Roundheaded Boy, where did your comment go? I was going to reply to part of it just to say that I think newspapers are dying not because of the natural progression of things but because most are run by either corporate penny-pinchers or morons. They are hastening their own demise.
As a copy editor at a newspaper, I must say I agree that they are only dying because they are run largely by morons ... As for film critics, there are still some great ones out there, but you're right, if they don't adapt to changing times more and more of them will disappear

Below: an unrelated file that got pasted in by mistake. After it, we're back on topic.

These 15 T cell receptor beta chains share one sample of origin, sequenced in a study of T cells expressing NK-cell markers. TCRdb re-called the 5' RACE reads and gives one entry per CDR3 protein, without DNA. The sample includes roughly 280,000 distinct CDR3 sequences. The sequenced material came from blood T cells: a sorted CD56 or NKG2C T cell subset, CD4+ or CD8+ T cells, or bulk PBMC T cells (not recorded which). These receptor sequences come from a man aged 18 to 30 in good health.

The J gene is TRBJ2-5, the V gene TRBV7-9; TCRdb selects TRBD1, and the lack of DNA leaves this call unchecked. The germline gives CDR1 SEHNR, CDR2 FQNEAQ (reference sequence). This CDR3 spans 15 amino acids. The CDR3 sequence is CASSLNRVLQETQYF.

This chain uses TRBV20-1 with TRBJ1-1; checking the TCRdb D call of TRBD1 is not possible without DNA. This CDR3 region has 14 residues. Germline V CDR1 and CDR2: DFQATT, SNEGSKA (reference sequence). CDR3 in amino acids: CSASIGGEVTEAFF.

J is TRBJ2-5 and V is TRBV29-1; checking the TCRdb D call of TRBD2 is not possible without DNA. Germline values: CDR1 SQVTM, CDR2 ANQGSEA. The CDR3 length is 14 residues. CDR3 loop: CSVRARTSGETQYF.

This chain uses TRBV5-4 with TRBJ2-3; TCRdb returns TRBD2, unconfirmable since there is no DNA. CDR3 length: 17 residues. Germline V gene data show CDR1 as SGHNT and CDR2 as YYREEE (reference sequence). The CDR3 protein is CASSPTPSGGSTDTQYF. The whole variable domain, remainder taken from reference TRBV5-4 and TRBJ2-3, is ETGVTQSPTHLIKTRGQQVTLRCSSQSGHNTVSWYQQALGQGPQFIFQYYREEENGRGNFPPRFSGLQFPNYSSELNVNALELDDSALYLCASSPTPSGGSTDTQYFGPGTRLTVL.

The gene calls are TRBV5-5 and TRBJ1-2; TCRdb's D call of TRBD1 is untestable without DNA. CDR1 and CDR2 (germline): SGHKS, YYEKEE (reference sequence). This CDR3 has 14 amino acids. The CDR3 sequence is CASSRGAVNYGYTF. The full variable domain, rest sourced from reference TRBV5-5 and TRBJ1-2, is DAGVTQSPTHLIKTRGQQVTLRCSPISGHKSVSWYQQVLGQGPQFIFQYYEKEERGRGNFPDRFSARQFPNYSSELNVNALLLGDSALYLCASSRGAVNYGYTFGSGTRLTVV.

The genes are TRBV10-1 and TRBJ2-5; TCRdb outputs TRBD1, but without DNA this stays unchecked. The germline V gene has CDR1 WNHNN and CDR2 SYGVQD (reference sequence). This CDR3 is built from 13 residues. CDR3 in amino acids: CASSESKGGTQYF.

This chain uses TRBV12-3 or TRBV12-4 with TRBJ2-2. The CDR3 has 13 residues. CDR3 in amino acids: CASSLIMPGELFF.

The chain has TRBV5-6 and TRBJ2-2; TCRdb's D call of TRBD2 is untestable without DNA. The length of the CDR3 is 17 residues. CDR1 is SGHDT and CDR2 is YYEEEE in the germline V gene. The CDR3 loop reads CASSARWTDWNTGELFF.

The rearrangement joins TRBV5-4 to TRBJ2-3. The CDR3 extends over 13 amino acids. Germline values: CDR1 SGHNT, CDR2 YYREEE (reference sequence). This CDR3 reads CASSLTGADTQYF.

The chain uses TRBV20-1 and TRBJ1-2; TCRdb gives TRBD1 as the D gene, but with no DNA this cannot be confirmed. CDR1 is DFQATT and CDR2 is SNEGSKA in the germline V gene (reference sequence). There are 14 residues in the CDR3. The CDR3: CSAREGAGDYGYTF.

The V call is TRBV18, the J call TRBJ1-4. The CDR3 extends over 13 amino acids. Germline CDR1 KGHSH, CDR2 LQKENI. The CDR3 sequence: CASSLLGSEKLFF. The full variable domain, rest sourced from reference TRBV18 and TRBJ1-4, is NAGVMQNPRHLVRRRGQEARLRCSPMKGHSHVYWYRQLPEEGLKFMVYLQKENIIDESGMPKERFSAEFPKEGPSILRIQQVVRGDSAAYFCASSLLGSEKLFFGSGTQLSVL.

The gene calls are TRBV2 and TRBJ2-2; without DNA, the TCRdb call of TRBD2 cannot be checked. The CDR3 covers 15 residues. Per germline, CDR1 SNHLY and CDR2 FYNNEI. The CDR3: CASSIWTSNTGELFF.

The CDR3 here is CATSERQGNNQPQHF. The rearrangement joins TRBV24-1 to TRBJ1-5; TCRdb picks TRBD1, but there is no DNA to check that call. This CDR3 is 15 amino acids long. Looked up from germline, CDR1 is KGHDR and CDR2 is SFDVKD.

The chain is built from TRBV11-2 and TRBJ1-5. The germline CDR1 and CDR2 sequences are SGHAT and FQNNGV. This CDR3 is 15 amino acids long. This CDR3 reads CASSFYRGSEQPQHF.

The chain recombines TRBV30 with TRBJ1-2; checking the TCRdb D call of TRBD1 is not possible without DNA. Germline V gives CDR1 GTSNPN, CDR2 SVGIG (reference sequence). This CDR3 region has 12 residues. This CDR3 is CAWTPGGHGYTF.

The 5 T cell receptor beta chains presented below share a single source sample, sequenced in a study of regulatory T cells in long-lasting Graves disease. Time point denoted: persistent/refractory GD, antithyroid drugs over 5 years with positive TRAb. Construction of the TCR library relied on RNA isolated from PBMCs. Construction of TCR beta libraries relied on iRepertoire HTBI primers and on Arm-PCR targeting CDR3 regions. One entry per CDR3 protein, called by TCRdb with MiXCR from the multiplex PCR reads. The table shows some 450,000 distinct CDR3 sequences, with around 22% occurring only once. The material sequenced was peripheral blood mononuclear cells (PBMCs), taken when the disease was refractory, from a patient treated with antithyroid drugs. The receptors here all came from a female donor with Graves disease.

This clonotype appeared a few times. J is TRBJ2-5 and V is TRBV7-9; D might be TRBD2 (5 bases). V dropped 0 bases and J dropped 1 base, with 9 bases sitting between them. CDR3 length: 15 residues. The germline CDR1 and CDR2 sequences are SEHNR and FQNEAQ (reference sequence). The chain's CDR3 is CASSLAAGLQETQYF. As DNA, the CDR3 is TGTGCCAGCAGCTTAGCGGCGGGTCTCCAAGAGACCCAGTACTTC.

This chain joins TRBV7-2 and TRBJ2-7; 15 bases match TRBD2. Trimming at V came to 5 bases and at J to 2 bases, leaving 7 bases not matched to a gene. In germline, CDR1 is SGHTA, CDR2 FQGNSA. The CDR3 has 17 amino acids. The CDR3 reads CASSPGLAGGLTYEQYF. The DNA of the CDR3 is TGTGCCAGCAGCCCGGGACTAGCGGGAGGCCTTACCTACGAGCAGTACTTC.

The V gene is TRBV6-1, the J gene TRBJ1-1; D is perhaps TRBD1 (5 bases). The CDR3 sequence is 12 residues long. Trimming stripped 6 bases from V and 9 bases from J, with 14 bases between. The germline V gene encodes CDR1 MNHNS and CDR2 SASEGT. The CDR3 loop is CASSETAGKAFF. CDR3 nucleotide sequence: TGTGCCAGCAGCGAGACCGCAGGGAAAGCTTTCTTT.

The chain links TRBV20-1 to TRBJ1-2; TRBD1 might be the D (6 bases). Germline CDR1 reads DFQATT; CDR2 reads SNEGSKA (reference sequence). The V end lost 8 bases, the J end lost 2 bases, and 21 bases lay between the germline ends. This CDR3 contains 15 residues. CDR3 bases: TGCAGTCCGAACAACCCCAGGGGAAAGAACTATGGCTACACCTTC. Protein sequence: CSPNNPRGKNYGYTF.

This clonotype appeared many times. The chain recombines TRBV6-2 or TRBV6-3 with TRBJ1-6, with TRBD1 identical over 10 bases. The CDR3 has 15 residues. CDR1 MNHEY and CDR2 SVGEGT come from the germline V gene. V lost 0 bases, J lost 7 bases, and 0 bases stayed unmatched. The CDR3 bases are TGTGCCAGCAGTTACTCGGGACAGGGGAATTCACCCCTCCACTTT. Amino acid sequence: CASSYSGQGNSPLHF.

Well, Ed, the reason I took it down is because I just don't agree and try not to get too exasperated by what I see as a lot of narrow perspective in the current coverage of the state of the media. (I don't mean that as a knock on you, just an honest difference of opinion). I don't think newspapers are dying. I think the culture has shifted away from newspapers as a primary source. So, their demographic will be smaller, but the demographic they keep will be a loyal one. And one attractive to advertisers, which is what keeps the engine turning. And, I think most smart papers are expanding their online efforts and turning the business into a hybrid of print and Web work that will be the new media model of the future. That's not dying, that's adapting. It's not the old days, I know, but I find the old days highly romanticized. I think the content and presentation of papers today is much better than it was 20-30 years ago and I bet a comparison of papers from the two eras would bear me out. I think a lot of this hand-wringing comes from people within the business who are resistant or scared of change. Believe me, I understand the anxiety. I just think it's misplaced.